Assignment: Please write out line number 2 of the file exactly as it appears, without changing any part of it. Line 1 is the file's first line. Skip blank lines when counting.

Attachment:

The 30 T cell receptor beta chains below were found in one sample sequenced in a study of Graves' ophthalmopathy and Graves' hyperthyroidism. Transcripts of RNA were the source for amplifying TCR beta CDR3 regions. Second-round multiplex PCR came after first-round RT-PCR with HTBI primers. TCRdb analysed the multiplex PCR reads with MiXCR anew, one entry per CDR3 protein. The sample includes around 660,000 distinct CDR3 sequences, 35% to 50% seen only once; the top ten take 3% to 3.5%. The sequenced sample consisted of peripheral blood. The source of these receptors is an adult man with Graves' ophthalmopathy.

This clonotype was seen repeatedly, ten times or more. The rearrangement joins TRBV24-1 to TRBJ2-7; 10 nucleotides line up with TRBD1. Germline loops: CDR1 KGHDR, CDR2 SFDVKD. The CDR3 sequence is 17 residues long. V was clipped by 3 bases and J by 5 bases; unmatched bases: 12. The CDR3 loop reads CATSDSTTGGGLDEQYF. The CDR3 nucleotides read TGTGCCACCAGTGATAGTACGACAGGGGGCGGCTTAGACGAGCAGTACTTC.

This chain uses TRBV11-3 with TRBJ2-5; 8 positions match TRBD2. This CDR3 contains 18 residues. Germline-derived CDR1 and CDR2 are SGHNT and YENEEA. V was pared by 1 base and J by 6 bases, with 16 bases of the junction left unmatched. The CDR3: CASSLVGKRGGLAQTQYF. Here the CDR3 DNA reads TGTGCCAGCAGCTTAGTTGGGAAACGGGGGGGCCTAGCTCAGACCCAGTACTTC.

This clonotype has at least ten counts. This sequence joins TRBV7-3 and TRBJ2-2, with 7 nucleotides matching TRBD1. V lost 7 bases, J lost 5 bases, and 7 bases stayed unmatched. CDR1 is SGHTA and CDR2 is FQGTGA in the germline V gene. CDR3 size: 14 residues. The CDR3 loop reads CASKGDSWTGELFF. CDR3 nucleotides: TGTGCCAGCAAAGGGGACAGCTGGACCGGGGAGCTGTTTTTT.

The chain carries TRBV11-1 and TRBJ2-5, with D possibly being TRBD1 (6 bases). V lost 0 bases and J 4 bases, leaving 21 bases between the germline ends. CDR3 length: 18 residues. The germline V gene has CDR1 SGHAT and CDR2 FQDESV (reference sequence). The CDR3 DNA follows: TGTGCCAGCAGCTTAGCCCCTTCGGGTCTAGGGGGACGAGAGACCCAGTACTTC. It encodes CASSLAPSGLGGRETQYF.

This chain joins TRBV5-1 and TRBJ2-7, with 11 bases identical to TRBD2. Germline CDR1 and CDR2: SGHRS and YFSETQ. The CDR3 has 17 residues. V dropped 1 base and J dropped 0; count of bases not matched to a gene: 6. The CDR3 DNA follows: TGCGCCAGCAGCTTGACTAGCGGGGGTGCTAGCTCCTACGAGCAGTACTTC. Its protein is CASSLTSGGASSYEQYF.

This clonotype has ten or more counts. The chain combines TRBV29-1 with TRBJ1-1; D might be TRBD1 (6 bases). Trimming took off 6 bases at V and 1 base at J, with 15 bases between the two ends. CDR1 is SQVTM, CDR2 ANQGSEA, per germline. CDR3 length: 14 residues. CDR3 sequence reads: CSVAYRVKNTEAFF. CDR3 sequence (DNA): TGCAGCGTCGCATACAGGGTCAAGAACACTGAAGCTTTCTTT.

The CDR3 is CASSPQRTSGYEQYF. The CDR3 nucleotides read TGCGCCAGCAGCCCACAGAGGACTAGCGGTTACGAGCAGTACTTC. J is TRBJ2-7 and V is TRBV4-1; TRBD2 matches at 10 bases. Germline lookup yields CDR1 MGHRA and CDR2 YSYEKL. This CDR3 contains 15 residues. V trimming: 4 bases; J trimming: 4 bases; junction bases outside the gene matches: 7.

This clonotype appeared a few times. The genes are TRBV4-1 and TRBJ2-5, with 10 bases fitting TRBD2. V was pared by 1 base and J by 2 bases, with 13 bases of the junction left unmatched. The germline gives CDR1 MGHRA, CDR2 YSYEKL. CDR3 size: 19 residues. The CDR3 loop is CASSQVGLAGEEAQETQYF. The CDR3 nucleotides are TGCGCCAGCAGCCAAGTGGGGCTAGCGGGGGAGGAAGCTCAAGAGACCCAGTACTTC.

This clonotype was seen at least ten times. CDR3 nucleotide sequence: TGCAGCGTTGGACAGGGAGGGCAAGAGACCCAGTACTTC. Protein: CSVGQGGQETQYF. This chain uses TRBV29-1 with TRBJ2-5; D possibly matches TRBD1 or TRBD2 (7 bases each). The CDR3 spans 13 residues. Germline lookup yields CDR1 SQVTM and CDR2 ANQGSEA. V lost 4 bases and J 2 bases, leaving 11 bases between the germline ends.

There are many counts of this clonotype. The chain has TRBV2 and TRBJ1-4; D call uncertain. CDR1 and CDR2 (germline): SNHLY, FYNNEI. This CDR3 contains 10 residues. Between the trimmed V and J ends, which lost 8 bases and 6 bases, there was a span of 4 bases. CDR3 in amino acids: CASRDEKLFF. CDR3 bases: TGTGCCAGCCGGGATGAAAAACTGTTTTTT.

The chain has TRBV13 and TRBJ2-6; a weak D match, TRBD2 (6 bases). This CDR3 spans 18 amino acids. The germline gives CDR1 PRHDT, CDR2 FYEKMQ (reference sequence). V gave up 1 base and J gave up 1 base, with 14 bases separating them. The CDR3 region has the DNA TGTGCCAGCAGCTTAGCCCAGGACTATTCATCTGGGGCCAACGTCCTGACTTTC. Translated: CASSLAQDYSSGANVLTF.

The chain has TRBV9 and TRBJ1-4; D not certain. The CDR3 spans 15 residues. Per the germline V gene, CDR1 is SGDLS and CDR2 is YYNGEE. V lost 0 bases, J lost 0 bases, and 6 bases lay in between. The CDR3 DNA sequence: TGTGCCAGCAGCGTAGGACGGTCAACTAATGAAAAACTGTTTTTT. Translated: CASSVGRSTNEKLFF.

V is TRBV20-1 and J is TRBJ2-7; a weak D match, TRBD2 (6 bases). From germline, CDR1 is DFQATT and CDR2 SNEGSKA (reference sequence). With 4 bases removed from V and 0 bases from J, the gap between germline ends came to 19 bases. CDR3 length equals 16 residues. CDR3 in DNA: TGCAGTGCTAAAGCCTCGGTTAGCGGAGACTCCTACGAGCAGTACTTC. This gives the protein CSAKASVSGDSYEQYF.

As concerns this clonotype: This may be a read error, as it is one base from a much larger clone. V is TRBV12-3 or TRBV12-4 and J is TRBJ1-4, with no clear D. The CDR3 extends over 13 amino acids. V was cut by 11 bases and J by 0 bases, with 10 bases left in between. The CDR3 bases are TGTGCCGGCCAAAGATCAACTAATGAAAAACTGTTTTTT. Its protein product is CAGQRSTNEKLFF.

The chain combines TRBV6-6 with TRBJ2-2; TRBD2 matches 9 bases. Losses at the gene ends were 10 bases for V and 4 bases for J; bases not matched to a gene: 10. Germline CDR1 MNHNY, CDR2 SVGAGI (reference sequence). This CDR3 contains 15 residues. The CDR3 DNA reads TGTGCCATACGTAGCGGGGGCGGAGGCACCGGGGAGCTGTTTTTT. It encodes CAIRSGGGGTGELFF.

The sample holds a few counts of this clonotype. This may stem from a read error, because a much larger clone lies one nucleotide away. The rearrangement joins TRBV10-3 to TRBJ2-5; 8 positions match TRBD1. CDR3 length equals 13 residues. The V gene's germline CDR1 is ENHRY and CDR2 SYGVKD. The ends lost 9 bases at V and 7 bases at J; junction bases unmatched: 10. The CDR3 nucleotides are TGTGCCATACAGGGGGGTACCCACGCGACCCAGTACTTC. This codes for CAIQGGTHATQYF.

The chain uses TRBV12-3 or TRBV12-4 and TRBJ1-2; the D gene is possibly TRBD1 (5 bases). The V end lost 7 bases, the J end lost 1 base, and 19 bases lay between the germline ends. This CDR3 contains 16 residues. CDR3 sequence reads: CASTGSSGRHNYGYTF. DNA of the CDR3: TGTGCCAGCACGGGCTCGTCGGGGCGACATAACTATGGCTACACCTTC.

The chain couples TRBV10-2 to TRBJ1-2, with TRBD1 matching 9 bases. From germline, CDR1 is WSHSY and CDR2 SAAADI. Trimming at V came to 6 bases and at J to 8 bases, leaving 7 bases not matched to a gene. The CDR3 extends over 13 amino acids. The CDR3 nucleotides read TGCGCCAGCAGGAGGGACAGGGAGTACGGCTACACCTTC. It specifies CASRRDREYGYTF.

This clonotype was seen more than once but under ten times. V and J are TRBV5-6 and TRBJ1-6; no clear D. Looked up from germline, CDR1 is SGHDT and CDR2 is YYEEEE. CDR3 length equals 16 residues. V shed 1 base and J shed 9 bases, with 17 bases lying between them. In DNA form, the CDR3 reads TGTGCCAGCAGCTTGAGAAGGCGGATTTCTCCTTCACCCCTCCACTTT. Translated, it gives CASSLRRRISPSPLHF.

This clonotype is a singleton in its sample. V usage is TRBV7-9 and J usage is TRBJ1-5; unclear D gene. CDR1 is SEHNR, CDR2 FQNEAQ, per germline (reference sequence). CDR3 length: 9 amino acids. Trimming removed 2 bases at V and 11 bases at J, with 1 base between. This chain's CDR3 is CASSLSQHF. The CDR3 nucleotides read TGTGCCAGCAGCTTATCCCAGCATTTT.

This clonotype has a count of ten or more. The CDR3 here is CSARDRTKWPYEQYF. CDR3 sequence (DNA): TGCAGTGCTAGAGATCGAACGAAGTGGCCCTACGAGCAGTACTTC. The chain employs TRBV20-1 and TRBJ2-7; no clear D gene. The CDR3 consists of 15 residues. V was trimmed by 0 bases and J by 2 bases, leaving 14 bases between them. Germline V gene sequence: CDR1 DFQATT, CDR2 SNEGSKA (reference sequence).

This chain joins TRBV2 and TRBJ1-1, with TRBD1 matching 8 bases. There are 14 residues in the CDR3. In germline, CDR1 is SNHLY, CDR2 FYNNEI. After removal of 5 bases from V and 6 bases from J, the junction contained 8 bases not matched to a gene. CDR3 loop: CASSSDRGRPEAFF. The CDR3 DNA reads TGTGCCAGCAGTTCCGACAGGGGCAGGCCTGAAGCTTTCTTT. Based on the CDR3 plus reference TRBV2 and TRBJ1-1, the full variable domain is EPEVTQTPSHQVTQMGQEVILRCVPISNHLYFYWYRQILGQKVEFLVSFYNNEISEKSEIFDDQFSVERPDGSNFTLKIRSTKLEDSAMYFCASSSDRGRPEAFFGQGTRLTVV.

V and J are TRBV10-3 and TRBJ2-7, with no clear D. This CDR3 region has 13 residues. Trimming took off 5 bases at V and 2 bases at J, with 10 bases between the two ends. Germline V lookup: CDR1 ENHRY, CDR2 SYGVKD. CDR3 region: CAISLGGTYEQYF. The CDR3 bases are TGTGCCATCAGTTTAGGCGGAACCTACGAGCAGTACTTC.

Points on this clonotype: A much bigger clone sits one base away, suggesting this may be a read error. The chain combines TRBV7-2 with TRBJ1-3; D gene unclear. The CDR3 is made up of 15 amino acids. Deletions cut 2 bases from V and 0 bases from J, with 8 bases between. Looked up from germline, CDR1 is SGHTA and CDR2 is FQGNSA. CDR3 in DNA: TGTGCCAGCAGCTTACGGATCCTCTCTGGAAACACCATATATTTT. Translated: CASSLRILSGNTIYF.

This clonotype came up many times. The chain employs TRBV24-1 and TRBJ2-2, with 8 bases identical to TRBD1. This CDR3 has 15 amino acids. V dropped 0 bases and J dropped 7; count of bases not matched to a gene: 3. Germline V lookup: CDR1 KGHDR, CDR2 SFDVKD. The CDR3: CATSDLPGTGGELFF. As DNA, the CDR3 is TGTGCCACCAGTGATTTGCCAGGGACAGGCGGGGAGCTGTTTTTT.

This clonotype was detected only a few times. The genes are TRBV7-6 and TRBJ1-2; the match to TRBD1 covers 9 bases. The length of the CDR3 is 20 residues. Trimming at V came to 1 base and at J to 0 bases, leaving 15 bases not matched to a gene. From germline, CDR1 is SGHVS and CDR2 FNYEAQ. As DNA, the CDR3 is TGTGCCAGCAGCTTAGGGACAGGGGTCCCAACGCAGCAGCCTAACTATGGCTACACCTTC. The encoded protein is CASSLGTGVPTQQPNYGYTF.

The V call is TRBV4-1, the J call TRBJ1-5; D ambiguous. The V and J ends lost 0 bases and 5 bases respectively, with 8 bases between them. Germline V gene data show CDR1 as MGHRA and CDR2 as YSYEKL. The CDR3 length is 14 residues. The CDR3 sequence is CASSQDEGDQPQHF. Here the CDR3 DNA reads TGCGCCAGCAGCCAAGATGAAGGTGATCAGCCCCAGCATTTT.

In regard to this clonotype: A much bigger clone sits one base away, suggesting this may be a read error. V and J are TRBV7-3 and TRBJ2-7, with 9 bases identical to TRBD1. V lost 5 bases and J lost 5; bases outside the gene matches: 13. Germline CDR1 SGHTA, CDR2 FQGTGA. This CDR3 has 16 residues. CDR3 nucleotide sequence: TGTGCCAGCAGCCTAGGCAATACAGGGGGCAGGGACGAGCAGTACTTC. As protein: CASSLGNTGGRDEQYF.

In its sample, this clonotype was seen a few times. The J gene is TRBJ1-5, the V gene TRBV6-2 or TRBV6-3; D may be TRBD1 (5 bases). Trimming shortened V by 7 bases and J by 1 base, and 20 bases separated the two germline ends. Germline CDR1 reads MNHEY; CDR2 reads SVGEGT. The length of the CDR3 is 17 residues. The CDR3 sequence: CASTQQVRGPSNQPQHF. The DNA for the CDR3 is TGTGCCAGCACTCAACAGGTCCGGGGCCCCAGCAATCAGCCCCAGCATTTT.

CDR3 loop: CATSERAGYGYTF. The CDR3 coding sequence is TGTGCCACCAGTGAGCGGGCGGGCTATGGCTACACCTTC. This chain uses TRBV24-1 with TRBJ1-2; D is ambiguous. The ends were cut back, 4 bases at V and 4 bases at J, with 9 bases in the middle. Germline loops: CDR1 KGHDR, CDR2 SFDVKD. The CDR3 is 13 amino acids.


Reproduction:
This clonotype was seen repeatedly, ten times or more. The rearrangement joins TRBV24-1 to TRBJ2-7; 10 nucleotides line up with TRBD1. Germline loops: CDR1 KGHDR, CDR2 SFDVKD. The CDR3 sequence is 17 residues long. V was clipped by 3 bases and J by 5 bases; unmatched bases: 12. The CDR3 loop reads CATSDSTTGGGLDEQYF. The CDR3 nucleotides read TGTGCCACCAGTGATAGTACGACAGGGGGCGGCTTAGACGAGCAGTACTTC.